The most famous and influential artistic current of the twentieth century, called pop art, emerged as a phenomenon of representation of consumerism, the mass media and the so-called “popular culture” (from which it also takes its name). In the early fifties, it’s possible to find his first testimonies, in Europe, while the great leap, in quality and in public, took place only in the following decade, in the American society that, more than any other, has been able to recognize itself by fully interpreting its spirit and perhaps even little excess.
Important and decisive for the protagonists of pop art was the break with the theory and methods used in the expressionism and abstractionism, the two main movements that preceded it, temporally, as they could no longer guarantee the image as an expression and popular testimony that, at that moment, wanted to narrate its cultural redemption of life understood as a technological and logical achievement of entertainment. Instead, drawing from everyday objects and mass media such as newspapers, comics and magazines, pop art developed highly vibrant productions, making this movement the cornerstone on which most of the contemporary art was built.
The image and the culture of the image was pop art’s response to modernism, an artistic current that the promoters of the “popular” movement considered empty and elitist. Many of the representatives of pop art, including Andy Warhol and Roy Lichtenstein, have achieved unprecedented success, experiencing, in turn, fame (or better to say, the status of “v.i.p” ) that has made these artists Hollywood celebrities. Even today, decades later, people’s identity is linked to the way in which they are represented in images. The explosion of social networks demonstrates this point of view. Pop art, perhaps more than any other artistic movement, anticipated this drift illustrating the persistent importance of images in popular culture. As a result of this step, pop art is recognized as one of the most immediately and easily identifiable forms of art.
The most logical continuation of the pop movement saw the explosion of the era of graffiti about thirty years ago. Since then, this urban artistic style (hence the name of the street or urban art) has grown a lot, thanks also to brilliant characters such as Basquiat and Keith Haring. These must be given credit for having brought street works from illegality to the most prestigious art galleries in the world. It should be understood how many of these artistic creations still fall within the pop context, but in a different way and mixed with other ideas and approaches, deepening certain themes on other conceptual levels.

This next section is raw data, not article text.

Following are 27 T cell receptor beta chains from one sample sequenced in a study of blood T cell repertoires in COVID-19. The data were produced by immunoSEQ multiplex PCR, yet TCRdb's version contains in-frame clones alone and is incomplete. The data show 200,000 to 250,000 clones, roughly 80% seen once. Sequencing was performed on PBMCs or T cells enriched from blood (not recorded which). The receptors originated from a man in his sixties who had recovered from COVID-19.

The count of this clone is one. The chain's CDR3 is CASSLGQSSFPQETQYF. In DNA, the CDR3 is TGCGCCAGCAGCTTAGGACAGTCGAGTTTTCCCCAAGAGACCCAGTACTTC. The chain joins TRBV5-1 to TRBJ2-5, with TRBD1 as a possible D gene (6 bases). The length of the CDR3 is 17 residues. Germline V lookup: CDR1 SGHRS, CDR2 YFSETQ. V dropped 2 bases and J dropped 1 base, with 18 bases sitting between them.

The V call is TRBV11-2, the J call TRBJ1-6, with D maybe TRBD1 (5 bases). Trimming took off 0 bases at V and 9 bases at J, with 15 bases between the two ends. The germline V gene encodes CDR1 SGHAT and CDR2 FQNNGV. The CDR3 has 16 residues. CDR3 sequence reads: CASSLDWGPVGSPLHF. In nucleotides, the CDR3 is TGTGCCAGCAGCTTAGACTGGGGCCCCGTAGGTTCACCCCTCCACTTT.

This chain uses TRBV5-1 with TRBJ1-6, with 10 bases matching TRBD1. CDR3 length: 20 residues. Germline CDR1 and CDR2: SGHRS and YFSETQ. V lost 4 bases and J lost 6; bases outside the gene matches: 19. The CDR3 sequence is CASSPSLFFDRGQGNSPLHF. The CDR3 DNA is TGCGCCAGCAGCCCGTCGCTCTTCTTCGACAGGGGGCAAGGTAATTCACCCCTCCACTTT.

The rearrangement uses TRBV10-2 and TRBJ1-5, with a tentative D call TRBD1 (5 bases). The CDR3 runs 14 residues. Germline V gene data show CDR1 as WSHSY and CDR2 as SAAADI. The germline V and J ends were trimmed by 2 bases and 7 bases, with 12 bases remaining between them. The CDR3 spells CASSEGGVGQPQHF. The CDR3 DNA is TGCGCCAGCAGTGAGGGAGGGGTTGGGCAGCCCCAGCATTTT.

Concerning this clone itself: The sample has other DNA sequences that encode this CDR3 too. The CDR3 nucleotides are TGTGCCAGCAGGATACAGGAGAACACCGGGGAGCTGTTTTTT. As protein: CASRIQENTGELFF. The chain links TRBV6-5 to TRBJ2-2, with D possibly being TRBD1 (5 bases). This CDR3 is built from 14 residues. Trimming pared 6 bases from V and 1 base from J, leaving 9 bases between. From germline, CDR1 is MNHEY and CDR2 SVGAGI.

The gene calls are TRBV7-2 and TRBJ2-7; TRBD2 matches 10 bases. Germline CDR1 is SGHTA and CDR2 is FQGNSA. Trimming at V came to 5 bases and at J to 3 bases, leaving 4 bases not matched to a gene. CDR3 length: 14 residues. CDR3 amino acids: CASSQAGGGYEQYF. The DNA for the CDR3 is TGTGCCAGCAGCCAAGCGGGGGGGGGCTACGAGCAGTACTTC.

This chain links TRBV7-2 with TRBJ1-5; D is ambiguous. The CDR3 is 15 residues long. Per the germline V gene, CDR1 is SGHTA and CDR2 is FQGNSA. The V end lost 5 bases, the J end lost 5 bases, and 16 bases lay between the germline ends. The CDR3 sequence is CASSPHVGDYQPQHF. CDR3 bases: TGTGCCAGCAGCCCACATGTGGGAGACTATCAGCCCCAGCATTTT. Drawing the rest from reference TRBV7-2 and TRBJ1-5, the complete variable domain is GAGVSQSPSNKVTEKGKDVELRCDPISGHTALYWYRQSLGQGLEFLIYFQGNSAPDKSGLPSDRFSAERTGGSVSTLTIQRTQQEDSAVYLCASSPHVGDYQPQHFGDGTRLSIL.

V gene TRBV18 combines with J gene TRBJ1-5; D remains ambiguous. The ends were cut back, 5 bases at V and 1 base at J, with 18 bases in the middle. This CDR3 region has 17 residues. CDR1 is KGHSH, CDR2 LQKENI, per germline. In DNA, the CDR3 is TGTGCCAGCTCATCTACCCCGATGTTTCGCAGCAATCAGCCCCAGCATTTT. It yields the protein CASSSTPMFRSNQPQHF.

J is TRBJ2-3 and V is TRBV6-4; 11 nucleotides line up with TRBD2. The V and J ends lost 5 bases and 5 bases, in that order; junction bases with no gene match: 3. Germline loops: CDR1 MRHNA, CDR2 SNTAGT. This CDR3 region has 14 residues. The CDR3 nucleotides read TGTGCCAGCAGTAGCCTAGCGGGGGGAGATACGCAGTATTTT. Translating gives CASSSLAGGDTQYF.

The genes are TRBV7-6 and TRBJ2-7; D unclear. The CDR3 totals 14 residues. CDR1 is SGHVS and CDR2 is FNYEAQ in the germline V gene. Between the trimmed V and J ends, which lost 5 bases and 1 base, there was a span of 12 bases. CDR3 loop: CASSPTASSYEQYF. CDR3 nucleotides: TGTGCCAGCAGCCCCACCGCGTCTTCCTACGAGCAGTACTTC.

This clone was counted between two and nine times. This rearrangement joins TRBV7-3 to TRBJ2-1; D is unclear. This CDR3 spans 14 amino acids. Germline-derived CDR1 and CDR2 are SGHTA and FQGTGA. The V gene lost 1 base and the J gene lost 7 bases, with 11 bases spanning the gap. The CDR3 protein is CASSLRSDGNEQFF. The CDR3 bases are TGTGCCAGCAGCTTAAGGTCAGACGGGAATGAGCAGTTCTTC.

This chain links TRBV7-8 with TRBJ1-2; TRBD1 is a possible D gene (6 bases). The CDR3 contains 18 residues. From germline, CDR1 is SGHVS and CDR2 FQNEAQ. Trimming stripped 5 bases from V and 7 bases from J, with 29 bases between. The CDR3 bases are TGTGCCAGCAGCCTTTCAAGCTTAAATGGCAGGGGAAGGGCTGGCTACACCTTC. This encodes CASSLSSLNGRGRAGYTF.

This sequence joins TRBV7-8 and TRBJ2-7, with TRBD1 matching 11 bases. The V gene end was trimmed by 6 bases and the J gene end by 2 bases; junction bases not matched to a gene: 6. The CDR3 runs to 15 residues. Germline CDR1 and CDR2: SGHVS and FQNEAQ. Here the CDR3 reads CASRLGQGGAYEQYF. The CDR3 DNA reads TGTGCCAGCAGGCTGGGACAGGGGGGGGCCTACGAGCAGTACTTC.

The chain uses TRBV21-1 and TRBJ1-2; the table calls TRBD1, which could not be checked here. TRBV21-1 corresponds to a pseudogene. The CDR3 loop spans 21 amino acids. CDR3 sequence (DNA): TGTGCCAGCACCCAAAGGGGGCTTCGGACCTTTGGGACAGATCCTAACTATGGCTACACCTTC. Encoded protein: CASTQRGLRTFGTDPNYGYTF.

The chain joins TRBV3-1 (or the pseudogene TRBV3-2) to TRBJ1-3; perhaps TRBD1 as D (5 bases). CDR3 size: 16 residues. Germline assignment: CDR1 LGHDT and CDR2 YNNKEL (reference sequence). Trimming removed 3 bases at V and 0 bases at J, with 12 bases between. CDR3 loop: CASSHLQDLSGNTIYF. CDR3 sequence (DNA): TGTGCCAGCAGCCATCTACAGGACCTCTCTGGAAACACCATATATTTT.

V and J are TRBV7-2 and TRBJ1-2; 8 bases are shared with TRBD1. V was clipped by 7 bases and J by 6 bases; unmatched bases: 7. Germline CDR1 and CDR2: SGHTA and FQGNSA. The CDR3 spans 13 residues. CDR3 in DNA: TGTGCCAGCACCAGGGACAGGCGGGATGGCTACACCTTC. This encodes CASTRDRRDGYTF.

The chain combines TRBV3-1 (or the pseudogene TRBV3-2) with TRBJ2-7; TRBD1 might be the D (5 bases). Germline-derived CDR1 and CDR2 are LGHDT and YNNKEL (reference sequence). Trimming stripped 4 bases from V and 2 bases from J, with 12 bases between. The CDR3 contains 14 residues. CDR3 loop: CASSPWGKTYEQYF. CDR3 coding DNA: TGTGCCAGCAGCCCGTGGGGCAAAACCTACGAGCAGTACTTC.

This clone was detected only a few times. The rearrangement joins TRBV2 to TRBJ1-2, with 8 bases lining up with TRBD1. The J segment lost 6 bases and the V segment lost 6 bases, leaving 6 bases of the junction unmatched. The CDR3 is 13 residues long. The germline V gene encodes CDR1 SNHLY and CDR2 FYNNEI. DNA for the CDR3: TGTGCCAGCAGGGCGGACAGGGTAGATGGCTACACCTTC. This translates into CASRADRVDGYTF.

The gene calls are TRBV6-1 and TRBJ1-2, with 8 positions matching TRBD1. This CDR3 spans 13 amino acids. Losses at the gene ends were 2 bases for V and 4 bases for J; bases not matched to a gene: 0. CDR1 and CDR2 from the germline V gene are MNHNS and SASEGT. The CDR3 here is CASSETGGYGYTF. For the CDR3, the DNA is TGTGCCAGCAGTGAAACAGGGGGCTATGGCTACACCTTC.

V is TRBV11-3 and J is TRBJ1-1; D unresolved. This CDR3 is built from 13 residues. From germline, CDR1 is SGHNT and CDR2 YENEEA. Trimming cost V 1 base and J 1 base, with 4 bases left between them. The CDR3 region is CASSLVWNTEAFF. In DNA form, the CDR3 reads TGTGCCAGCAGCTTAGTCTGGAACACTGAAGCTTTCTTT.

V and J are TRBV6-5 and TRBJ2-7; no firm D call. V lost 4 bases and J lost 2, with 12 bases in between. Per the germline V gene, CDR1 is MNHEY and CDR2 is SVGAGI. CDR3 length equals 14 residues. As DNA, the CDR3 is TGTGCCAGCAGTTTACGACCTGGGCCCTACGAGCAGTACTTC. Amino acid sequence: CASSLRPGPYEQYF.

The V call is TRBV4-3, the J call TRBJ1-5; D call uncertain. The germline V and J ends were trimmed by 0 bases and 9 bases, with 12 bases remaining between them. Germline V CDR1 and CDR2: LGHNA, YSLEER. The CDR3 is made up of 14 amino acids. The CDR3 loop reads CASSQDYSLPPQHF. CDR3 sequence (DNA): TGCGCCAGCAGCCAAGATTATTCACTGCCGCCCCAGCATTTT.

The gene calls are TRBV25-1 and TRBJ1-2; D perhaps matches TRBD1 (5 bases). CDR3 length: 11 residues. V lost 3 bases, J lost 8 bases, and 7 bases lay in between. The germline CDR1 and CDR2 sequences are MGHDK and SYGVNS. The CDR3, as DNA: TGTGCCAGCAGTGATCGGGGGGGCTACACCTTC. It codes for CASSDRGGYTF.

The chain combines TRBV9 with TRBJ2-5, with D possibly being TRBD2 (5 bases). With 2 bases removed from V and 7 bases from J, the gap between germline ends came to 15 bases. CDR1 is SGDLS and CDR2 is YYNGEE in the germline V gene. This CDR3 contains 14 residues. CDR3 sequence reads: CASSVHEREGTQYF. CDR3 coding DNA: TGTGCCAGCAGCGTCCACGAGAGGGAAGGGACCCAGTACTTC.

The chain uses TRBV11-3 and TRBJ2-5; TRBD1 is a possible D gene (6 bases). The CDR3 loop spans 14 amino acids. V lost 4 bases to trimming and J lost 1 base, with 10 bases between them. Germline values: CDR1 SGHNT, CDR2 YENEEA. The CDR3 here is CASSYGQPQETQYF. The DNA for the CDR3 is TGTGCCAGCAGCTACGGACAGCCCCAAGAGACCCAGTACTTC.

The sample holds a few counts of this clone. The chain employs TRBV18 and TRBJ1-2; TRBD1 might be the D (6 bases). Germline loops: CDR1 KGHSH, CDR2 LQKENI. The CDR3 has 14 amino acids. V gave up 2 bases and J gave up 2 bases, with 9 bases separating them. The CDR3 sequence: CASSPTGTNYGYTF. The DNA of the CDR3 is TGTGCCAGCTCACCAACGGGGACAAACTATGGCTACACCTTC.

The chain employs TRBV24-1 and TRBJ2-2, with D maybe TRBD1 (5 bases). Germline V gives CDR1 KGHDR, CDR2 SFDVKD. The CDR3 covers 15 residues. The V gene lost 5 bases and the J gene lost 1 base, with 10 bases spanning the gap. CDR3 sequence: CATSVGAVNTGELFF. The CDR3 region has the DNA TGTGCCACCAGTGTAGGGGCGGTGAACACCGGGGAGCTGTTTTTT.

So what is pop art today? And what is street art? Just look at the works of an artist as mysterious as he is famous as Banksy. The style of the British is harsh and rebellious; certainly, he travels to the borders of legality but, paradoxically, in recent years his creations have been auctioned at exorbitant prices. Banksy does not glorify “modernity” but, far from it, he despises it. Another important figure of street art is the creator of Superflat, the famous Takashi Murakami, a very productive artist who has always been inspired by different movements while maintaining a very strong link with pop art.
Although pop art has had a great influence on the development and current trends of urban art, claiming that the latter represents the movement that has fully inherited the concept of pop art could make more than one person turn up their noses. Instead, what everyone would agree on is the popular expression of art, as society itself changed quickly in the years following the boom of the pop representation, bringing a different and new vision of the themes and problems of reality while remaining, always and in every way in the undertow of popular expression, addressed to the people and not only to the elite class that turns and feeds on the world of art.
In truth, there is no neo-pop movement, while street art or urban art has the most varied characteristics, some closer to abstract expressionism, others to new realism rather than pop art. It is a movement with its own nature and origin which, including all references to mass culture, reflects what are the canons of postmodernism.
Edit by Prof. Maria Basile